The “philosophy of praxis,” then, is Feenberg’s attempt to recognize technology as self-alienated social practice, or to use Lukács’s term, “reified” action that engenders political irresponsibility, the false naturalization or hypostatization of activity that could be changed. Feenberg traces this problem back to the origins of social theory in Rousseau’s critique of civilization, the inherently ambivalent character of social “progress” in history. Feenberg locates in Rousseau what he calls the origins of the “deontological” approach to society: a new conception of freedom which is not merely a “right” but is indeed a “duty.” What Feenberg calls the “deontological grounds for revolution” in Marx, then, is the Rousseauian tradition that Marx inherited from Kant and Hegel, if however in a “metacritical approach.”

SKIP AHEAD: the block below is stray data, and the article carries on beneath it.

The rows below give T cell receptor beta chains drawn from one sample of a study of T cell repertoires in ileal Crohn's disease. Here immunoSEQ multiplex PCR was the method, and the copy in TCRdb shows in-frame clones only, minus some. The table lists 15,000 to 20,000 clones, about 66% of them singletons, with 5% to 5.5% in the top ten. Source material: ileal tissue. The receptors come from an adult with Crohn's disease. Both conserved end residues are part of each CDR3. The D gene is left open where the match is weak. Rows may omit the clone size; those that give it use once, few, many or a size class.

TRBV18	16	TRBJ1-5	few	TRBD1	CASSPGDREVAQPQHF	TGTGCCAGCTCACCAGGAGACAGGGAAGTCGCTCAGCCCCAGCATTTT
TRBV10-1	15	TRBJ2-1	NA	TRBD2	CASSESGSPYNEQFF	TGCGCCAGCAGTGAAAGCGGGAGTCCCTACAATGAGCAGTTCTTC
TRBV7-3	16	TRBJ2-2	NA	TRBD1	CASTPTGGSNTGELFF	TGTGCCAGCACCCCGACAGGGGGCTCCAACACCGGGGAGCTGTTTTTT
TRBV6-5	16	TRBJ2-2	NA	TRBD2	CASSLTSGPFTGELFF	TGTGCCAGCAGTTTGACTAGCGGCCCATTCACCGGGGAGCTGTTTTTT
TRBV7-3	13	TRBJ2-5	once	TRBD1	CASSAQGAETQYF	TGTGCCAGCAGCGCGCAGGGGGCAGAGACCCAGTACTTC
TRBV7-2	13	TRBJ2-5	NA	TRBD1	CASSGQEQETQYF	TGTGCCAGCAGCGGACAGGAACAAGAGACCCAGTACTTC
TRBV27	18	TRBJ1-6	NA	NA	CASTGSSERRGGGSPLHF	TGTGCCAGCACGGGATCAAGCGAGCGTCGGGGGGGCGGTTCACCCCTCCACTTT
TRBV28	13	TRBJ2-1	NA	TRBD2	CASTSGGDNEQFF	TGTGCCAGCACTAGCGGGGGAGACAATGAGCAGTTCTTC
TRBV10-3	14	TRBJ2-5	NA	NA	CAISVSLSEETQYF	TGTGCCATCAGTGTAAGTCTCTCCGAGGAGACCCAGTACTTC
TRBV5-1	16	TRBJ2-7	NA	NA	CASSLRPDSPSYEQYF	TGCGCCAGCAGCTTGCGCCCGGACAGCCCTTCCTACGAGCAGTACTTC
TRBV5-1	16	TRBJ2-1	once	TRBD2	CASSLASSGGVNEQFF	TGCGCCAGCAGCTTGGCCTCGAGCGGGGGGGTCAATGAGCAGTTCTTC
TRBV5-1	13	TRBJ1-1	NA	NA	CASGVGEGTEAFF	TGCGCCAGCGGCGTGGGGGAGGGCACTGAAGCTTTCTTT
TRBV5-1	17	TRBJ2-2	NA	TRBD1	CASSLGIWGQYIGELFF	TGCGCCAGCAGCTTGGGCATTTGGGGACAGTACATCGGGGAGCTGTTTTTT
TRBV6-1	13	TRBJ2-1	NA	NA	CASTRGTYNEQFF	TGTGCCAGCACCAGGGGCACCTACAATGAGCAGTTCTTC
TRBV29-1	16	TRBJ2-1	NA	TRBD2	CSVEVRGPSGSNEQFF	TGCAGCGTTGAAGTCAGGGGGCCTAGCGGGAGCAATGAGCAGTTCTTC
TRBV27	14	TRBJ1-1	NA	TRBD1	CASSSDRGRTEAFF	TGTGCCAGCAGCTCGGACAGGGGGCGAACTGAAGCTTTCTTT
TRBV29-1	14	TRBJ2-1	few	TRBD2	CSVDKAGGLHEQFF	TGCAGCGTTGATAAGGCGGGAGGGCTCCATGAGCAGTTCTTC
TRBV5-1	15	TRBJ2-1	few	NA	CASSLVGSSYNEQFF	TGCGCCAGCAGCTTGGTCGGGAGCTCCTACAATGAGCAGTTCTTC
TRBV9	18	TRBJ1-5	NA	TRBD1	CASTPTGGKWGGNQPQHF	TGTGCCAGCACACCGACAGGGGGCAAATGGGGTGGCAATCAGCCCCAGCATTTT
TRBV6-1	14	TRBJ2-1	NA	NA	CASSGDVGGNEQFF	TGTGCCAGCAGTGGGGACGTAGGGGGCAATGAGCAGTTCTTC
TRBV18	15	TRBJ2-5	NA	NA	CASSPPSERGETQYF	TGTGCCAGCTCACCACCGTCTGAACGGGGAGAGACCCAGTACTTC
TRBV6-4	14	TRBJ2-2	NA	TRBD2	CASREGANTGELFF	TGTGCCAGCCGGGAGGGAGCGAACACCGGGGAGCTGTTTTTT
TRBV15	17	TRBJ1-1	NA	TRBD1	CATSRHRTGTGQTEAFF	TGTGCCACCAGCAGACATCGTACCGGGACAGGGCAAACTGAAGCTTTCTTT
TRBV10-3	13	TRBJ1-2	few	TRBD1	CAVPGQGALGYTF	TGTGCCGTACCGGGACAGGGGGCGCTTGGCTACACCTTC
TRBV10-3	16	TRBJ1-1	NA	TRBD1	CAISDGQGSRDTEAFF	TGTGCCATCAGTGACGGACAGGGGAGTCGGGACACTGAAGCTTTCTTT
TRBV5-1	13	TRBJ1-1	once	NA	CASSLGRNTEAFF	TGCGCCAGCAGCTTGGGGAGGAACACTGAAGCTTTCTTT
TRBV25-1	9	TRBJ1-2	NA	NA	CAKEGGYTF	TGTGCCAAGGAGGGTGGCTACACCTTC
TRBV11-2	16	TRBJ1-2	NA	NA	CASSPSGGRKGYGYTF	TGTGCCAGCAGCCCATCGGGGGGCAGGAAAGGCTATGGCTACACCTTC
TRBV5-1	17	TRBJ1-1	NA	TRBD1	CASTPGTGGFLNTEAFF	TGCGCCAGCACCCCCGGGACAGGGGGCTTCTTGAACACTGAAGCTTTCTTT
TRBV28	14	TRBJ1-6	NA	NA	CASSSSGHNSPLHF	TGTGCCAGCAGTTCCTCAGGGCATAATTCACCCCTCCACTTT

Why “metacritical?” Because in the Rousseauian tradition followed by Kant and Hegel, there remains the possibility of a theoretical affirmation and justification of society as being free already, where it would need to become free through radical transformation. Hence the peculiarity of “critical theory” in Marx. According to Feenberg, it was necessary for Marx to transcend the post-Rousseauian “utilitarian” framework of maximizing happiness through addressing “true needs.” For Feenberg, Marx overcomes the “split between reason and need,” or between freedom and necessity, precisely because freedom is understood by Marx as the transformation of necessity. Marx thus followed upon the most radical implications of Rousseauian recognition of “second nature.”